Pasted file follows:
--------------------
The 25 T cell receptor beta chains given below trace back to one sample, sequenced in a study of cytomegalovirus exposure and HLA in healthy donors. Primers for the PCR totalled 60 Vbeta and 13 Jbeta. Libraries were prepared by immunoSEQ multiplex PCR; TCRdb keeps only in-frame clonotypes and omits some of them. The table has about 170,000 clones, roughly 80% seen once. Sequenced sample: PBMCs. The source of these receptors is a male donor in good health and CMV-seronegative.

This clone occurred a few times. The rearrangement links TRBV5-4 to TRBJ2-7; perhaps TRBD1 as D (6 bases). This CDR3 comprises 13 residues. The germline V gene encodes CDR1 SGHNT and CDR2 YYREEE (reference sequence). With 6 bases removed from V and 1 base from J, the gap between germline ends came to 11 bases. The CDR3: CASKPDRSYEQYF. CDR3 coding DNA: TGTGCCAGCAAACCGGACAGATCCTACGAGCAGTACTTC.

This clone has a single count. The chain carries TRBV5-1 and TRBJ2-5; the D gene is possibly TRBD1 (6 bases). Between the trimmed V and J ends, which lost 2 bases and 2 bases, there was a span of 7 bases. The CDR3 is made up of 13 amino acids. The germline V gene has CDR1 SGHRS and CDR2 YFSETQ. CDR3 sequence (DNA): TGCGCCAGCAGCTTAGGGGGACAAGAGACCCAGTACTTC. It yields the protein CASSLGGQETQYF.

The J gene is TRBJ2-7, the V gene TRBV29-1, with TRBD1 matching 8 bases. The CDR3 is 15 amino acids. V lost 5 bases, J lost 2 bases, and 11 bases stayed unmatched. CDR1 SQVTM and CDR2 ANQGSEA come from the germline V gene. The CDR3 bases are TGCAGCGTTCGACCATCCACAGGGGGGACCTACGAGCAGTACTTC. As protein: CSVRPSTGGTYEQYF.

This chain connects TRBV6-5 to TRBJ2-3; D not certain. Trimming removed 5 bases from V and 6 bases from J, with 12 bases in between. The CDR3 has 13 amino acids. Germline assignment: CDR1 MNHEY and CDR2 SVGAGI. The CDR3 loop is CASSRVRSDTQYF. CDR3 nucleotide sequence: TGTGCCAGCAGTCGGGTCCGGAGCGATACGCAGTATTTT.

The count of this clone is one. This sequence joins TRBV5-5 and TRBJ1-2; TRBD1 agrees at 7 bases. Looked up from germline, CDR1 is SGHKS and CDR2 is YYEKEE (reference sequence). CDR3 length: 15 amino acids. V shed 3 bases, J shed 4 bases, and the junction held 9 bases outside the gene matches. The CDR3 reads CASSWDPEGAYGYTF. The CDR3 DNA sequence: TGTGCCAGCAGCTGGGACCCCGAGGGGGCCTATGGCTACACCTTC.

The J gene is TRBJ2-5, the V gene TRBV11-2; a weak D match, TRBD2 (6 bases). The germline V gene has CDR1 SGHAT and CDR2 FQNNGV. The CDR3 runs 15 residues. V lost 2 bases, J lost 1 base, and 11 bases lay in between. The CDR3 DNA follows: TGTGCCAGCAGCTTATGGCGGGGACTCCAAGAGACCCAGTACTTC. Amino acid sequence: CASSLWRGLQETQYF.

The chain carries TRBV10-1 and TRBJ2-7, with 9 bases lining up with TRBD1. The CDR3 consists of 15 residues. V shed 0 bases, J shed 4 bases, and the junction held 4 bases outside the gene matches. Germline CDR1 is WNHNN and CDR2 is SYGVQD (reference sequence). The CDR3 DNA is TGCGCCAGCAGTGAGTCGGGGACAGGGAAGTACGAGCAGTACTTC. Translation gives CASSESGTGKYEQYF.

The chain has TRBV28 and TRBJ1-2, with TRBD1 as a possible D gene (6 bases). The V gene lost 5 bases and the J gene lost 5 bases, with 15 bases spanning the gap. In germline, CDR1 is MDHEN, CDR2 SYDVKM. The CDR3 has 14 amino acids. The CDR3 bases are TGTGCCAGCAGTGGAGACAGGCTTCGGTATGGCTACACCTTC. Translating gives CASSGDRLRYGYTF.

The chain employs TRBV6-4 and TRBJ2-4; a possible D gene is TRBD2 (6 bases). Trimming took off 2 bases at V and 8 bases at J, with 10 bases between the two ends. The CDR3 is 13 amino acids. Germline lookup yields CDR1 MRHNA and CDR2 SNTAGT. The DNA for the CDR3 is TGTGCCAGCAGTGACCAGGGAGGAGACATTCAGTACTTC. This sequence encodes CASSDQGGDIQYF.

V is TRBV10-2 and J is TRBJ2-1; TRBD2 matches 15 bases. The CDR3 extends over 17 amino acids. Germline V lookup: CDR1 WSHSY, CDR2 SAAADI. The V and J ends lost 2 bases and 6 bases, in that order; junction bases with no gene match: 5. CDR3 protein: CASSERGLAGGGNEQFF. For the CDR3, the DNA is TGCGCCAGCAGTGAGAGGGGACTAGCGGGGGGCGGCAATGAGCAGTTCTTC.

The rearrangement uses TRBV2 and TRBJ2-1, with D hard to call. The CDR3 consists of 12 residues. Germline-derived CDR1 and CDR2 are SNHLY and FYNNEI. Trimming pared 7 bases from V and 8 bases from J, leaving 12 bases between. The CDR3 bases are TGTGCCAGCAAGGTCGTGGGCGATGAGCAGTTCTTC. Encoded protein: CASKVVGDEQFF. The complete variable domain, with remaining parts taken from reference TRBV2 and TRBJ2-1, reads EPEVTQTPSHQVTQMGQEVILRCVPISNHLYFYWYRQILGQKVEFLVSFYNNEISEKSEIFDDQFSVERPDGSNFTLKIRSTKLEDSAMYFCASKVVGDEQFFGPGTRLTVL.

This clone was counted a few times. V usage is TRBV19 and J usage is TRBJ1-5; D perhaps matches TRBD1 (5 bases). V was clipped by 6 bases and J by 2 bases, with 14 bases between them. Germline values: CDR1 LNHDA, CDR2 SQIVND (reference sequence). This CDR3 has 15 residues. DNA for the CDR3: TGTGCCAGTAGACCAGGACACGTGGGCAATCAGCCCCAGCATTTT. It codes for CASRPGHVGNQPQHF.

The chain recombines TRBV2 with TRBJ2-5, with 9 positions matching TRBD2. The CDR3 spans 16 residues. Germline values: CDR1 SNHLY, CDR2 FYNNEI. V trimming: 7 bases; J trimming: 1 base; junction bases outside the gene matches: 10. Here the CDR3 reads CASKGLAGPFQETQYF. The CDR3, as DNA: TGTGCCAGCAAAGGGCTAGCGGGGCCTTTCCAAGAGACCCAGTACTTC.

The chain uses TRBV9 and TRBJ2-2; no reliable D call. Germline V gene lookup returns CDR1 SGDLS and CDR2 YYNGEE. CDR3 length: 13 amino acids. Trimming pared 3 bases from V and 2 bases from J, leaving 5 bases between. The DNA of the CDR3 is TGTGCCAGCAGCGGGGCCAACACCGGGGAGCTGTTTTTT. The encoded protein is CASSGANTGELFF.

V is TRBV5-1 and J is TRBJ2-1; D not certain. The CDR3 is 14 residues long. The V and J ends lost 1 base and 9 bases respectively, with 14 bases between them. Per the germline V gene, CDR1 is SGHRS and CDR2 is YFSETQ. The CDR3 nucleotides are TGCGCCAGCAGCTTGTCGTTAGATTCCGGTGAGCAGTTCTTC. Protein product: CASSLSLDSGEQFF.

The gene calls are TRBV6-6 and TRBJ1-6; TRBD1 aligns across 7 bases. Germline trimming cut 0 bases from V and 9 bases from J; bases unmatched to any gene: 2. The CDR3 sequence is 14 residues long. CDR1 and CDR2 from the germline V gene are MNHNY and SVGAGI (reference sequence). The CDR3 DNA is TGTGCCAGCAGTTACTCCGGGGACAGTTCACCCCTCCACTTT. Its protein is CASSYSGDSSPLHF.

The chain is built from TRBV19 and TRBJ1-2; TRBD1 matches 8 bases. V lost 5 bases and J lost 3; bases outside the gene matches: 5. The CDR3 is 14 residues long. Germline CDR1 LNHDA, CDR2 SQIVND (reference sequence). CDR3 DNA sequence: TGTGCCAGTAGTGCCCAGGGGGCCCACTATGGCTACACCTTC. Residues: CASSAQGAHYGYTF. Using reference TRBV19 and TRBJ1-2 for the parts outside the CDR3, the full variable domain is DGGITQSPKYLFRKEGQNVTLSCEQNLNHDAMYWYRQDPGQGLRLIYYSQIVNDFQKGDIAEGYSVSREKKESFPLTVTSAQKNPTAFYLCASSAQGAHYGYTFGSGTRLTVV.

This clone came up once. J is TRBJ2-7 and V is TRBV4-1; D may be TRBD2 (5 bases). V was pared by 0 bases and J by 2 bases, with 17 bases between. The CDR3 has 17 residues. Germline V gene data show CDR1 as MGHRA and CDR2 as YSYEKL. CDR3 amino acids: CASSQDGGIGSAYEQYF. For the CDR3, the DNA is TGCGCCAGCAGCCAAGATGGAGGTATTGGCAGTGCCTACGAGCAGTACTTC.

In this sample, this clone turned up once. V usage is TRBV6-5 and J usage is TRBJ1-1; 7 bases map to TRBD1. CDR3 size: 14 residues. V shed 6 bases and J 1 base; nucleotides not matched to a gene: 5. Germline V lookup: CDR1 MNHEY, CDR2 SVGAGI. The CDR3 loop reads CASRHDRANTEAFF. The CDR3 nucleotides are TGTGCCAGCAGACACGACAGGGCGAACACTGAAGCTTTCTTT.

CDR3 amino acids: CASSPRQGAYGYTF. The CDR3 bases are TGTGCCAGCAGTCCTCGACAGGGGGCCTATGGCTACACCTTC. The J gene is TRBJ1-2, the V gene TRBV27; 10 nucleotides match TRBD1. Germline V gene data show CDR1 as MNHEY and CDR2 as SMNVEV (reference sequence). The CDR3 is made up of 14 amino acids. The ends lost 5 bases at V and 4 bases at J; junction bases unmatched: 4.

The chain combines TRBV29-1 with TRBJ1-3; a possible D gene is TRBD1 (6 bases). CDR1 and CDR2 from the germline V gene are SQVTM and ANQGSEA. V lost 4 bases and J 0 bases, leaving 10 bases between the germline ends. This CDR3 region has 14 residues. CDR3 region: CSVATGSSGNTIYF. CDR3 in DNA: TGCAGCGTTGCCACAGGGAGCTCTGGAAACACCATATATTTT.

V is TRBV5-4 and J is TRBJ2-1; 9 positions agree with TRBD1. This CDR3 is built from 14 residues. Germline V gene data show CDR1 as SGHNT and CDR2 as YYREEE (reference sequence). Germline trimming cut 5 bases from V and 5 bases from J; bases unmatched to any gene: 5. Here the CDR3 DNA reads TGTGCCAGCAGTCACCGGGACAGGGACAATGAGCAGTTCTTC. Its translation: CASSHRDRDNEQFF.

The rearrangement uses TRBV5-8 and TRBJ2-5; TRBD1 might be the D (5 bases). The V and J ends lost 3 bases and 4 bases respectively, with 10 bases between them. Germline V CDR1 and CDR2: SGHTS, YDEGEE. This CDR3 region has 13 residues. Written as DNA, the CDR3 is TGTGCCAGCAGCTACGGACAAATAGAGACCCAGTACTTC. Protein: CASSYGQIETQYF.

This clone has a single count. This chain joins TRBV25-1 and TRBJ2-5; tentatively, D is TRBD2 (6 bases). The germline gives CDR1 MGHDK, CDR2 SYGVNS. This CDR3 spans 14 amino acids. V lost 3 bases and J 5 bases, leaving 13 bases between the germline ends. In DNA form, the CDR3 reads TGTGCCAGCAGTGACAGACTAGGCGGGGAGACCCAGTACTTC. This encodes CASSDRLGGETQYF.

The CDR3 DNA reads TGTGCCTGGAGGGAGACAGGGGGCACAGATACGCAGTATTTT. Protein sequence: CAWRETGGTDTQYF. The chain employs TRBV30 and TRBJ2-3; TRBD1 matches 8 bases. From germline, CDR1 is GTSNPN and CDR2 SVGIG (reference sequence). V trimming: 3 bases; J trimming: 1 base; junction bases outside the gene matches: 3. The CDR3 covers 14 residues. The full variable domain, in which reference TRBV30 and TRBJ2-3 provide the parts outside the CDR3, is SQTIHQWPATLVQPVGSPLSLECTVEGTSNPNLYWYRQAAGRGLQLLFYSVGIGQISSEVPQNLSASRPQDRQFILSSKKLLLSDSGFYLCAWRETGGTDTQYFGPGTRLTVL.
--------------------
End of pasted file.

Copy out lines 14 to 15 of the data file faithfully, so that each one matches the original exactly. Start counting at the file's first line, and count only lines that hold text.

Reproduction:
The chain recombines TRBV2 with TRBJ2-5, with 9 positions matching TRBD2. The CDR3 spans 16 residues. Germline values: CDR1 SNHLY, CDR2 FYNNEI. V trimming: 7 bases; J trimming: 1 base; junction bases outside the gene matches: 10. Here the CDR3 reads CASKGLAGPFQETQYF. The CDR3, as DNA: TGTGCCAGCAAAGGGCTAGCGGGGCCTTTCCAAGAGACCCAGTACTTC.

The chain uses TRBV9 and TRBJ2-2; no reliable D call. Germline V gene lookup returns CDR1 SGDLS and CDR2 YYNGEE. CDR3 length: 13 amino acids. Trimming pared 3 bases from V and 2 bases from J, leaving 5 bases between. The DNA of the CDR3 is TGTGCCAGCAGCGGGGCCAACACCGGGGAGCTGTTTTTT. The encoded protein is CASSGANTGELFF.